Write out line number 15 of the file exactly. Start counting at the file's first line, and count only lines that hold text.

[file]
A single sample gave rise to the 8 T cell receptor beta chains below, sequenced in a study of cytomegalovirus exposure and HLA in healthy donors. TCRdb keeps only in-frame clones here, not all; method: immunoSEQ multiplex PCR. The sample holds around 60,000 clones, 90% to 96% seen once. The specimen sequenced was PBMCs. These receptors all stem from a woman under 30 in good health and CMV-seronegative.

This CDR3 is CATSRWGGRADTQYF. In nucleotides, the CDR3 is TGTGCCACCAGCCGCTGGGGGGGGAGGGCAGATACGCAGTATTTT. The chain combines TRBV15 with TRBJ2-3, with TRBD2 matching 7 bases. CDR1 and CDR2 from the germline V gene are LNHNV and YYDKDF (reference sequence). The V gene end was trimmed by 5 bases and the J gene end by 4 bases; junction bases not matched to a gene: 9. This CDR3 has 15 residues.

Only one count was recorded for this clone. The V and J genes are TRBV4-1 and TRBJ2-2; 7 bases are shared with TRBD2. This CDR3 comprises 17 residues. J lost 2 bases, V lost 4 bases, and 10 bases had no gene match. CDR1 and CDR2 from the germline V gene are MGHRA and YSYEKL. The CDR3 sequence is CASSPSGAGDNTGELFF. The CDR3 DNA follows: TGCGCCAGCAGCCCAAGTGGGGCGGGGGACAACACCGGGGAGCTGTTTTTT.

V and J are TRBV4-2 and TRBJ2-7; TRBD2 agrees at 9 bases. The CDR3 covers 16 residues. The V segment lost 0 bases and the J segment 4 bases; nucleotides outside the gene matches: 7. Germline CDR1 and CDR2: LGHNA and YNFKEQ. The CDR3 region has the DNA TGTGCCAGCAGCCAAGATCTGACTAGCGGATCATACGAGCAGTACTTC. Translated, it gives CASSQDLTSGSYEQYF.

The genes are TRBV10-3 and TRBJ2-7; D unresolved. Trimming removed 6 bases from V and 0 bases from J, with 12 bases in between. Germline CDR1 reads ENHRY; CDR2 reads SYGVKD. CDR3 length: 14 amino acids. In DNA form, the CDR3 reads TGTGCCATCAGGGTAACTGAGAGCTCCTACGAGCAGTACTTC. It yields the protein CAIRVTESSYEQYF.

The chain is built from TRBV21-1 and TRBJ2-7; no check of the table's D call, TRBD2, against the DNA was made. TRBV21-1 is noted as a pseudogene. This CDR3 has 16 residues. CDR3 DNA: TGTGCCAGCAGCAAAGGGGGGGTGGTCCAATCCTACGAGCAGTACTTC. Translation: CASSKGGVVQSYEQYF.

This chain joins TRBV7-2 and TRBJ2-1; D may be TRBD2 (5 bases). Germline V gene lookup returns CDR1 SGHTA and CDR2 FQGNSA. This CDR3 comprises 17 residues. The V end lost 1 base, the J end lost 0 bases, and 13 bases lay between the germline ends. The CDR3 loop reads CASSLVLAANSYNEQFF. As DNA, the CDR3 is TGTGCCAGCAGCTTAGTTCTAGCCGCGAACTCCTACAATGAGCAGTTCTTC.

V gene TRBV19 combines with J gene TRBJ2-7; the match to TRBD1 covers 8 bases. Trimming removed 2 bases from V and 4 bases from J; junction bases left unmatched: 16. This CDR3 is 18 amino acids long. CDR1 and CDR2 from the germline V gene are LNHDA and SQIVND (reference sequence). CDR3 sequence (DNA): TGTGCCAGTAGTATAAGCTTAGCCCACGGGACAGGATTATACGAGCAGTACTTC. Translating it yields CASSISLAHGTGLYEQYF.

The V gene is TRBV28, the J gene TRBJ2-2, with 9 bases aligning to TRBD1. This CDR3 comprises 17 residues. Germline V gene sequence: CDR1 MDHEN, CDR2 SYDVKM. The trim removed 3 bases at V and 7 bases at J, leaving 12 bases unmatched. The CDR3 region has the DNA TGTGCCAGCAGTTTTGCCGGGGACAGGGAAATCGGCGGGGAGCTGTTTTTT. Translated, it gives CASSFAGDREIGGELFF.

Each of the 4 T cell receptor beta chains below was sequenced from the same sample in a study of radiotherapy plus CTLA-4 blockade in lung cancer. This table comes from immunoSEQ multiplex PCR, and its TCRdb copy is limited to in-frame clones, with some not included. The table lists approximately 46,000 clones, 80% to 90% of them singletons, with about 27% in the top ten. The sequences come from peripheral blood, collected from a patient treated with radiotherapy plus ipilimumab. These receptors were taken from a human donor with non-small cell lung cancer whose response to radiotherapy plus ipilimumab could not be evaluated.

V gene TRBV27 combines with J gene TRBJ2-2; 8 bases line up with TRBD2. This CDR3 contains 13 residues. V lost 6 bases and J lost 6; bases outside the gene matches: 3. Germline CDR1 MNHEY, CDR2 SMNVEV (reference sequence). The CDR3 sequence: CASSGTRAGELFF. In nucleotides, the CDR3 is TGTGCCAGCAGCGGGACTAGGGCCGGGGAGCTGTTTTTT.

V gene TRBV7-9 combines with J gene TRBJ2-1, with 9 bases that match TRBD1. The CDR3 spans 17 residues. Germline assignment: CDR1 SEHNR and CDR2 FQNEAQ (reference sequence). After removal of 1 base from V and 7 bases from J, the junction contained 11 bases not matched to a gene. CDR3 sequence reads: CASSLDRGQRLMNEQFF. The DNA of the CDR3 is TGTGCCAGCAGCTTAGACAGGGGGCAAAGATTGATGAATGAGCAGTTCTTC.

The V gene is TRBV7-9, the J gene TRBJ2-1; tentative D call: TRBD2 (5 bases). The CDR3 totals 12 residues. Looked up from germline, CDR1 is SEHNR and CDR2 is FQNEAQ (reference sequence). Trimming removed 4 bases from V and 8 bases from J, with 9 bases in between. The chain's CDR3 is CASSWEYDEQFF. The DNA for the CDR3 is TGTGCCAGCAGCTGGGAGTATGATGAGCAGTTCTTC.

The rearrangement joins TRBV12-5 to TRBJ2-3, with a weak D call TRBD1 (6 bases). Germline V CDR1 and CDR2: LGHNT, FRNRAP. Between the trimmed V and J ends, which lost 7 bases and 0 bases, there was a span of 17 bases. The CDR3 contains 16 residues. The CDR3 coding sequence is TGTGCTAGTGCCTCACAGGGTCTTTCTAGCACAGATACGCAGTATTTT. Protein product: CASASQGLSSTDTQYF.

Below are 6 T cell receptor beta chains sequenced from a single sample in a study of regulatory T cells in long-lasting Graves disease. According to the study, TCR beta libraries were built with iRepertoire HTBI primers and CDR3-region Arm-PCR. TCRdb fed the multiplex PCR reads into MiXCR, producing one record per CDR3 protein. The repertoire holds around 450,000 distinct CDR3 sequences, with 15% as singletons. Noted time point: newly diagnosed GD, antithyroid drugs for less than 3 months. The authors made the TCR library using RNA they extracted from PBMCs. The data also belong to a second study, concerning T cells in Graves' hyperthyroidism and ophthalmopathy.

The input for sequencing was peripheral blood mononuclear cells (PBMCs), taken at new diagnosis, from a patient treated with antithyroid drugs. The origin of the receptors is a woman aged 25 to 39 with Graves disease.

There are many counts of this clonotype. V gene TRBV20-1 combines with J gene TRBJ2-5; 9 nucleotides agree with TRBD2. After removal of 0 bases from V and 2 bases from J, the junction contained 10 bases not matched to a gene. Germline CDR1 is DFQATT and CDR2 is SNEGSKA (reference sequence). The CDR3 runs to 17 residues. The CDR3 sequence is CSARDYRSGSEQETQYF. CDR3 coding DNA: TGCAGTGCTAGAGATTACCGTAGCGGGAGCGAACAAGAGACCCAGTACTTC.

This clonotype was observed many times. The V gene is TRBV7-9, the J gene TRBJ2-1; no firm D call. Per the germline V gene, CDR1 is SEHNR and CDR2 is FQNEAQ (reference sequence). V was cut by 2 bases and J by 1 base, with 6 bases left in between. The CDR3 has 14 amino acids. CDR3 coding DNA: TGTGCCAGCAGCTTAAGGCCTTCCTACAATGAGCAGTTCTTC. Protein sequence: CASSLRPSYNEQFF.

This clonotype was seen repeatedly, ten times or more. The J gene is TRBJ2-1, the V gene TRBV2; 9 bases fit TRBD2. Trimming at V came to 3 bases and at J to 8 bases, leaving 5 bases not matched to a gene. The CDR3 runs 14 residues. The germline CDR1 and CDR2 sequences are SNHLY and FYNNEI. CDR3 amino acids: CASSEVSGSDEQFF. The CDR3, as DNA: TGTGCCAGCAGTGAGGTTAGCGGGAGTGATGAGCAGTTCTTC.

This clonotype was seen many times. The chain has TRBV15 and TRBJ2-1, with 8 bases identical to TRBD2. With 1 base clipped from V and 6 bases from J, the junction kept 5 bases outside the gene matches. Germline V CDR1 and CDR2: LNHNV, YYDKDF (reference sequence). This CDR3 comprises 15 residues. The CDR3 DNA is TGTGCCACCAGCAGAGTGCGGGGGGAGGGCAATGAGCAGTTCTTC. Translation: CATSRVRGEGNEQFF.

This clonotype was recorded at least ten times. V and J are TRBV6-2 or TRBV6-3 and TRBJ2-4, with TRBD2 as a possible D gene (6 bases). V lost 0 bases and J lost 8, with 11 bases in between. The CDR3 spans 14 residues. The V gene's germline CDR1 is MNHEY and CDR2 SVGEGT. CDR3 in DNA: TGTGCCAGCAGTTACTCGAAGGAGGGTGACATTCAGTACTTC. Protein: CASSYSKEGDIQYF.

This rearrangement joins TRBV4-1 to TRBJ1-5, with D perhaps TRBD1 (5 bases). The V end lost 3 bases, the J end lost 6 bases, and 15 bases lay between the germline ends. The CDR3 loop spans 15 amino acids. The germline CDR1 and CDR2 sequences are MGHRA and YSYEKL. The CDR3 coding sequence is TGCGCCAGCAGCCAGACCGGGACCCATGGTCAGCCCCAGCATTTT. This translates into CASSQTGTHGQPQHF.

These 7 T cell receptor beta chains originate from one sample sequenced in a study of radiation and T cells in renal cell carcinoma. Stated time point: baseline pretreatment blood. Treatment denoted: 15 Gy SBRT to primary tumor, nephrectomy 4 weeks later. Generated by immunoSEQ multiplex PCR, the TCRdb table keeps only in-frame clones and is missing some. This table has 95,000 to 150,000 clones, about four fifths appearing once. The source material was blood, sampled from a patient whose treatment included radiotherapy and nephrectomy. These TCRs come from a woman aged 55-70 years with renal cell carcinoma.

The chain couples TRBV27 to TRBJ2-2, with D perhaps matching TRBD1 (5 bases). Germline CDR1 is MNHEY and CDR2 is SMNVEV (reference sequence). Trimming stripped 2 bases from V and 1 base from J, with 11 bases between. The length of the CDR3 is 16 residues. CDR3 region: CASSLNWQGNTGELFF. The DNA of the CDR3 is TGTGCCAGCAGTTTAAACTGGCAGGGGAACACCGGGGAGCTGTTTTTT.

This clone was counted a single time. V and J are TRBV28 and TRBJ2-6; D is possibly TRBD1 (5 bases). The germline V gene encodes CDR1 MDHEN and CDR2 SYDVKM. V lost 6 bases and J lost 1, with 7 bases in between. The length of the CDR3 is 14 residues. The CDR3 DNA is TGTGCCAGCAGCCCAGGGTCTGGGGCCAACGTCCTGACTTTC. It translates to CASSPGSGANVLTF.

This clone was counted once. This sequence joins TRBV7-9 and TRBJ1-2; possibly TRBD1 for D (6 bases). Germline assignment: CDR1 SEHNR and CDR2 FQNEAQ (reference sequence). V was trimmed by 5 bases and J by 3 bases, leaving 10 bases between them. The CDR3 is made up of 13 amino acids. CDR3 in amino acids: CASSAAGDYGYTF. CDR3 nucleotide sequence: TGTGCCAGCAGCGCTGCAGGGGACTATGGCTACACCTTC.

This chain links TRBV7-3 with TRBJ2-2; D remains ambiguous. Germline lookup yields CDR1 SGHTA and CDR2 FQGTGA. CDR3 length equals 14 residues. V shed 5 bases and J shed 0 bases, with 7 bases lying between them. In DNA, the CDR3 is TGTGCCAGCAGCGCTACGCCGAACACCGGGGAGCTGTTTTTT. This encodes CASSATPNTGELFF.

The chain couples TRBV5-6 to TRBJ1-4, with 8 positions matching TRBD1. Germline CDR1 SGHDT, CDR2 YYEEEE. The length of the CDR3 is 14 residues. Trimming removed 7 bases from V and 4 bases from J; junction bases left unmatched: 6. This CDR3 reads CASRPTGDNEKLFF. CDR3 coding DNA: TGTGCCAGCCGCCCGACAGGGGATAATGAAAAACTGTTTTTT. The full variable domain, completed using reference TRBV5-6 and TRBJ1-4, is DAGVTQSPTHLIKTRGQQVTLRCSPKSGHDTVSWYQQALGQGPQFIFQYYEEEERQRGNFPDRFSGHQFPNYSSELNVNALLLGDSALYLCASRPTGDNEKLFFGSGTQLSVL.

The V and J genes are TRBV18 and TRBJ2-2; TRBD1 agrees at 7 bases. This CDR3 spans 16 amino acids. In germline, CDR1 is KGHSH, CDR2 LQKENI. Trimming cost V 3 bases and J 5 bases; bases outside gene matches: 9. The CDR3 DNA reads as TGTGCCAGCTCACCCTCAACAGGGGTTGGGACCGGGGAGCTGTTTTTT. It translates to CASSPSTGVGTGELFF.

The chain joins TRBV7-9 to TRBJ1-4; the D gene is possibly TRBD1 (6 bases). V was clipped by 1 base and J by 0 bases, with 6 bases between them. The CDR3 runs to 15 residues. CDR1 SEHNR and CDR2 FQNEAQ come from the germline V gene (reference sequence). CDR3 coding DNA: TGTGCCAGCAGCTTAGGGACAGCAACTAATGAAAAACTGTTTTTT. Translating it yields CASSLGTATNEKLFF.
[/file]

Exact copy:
Below are 6 T cell receptor beta chains sequenced from a single sample in a study of regulatory T cells in long-lasting Graves disease. According to the study, TCR beta libraries were built with iRepertoire HTBI primers and CDR3-region Arm-PCR. TCRdb fed the multiplex PCR reads into MiXCR, producing one record per CDR3 protein. The repertoire holds around 450,000 distinct CDR3 sequences, with 15% as singletons. Noted time point: newly diagnosed GD, antithyroid drugs for less than 3 months. The authors made the TCR library using RNA they extracted from PBMCs. The data also belong to a second study, concerning T cells in Graves' hyperthyroidism and ophthalmopathy.